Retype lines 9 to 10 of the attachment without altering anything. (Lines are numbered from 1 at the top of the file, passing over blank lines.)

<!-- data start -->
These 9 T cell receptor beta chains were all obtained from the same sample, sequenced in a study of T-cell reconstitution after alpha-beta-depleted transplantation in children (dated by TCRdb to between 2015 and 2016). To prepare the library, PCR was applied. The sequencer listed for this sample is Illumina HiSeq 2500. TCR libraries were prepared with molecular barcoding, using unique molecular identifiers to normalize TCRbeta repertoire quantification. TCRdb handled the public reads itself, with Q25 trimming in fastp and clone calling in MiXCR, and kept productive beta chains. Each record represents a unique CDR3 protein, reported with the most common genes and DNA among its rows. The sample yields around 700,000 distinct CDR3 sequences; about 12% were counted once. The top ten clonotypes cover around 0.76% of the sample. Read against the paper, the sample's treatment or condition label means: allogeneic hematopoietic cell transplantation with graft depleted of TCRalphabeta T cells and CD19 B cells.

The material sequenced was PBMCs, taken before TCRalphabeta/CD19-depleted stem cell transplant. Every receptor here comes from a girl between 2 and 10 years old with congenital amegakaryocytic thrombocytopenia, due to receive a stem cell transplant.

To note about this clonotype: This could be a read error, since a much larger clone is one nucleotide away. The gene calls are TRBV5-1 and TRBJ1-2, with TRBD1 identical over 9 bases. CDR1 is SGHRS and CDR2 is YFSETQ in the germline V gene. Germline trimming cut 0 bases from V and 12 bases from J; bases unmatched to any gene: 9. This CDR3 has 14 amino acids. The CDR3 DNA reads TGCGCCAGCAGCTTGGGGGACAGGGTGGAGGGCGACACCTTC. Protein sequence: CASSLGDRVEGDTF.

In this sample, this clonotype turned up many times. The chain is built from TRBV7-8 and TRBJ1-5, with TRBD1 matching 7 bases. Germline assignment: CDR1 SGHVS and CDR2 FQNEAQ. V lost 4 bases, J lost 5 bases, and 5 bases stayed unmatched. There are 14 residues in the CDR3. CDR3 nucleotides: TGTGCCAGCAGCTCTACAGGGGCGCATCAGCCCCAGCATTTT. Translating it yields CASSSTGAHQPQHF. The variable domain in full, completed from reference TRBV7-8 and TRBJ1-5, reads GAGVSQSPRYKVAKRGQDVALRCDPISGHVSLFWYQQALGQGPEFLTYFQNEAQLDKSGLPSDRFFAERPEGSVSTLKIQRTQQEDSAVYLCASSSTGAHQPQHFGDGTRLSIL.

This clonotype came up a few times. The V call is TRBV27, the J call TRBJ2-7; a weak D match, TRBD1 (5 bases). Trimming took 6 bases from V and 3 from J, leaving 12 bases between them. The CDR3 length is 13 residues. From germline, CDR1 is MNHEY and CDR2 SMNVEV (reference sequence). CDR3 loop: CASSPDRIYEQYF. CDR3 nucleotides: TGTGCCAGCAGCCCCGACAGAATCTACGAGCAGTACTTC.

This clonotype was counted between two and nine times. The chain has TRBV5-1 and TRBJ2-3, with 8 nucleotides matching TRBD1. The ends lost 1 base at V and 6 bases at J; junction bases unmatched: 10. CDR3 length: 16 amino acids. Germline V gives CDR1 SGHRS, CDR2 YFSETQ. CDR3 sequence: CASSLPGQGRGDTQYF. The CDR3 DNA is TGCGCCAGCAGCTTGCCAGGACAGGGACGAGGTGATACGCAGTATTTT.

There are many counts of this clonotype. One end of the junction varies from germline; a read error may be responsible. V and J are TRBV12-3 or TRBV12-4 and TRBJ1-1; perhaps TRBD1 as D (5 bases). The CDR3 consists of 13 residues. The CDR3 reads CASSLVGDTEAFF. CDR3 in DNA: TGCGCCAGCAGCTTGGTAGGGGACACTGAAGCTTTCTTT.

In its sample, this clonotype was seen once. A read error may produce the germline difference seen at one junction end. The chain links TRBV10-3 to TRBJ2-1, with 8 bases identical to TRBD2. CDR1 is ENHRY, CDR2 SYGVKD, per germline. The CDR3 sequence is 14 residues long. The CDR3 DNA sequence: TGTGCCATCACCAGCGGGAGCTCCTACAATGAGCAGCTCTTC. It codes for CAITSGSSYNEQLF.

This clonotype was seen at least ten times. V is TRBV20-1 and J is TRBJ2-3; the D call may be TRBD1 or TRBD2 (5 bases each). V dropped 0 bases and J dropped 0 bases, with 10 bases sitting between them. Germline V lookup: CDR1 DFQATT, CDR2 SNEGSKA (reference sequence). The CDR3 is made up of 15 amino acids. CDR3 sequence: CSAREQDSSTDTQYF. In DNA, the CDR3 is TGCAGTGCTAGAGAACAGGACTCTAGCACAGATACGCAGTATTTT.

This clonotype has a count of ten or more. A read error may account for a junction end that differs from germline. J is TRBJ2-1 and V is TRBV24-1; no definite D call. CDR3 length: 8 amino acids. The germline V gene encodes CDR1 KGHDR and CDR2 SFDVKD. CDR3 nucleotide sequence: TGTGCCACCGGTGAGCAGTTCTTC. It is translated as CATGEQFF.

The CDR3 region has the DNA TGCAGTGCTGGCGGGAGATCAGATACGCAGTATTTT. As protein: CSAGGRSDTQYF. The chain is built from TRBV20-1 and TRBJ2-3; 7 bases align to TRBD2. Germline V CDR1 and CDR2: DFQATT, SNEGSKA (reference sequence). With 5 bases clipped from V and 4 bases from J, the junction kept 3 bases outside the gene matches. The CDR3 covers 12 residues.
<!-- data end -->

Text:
This clonotype was seen at least ten times. V is TRBV20-1 and J is TRBJ2-3; the D call may be TRBD1 or TRBD2 (5 bases each). V dropped 0 bases and J dropped 0 bases, with 10 bases sitting between them. Germline V lookup: CDR1 DFQATT, CDR2 SNEGSKA (reference sequence). The CDR3 is made up of 15 amino acids. CDR3 sequence: CSAREQDSSTDTQYF. In DNA, the CDR3 is TGCAGTGCTAGAGAACAGGACTCTAGCACAGATACGCAGTATTTT.

This clonotype has a count of ten or more. A read error may account for a junction end that differs from germline. J is TRBJ2-1 and V is TRBV24-1; no definite D call. CDR3 length: 8 amino acids. The germline V gene encodes CDR1 KGHDR and CDR2 SFDVKD. CDR3 nucleotide sequence: TGTGCCACCGGTGAGCAGTTCTTC. It is translated as CATGEQFF.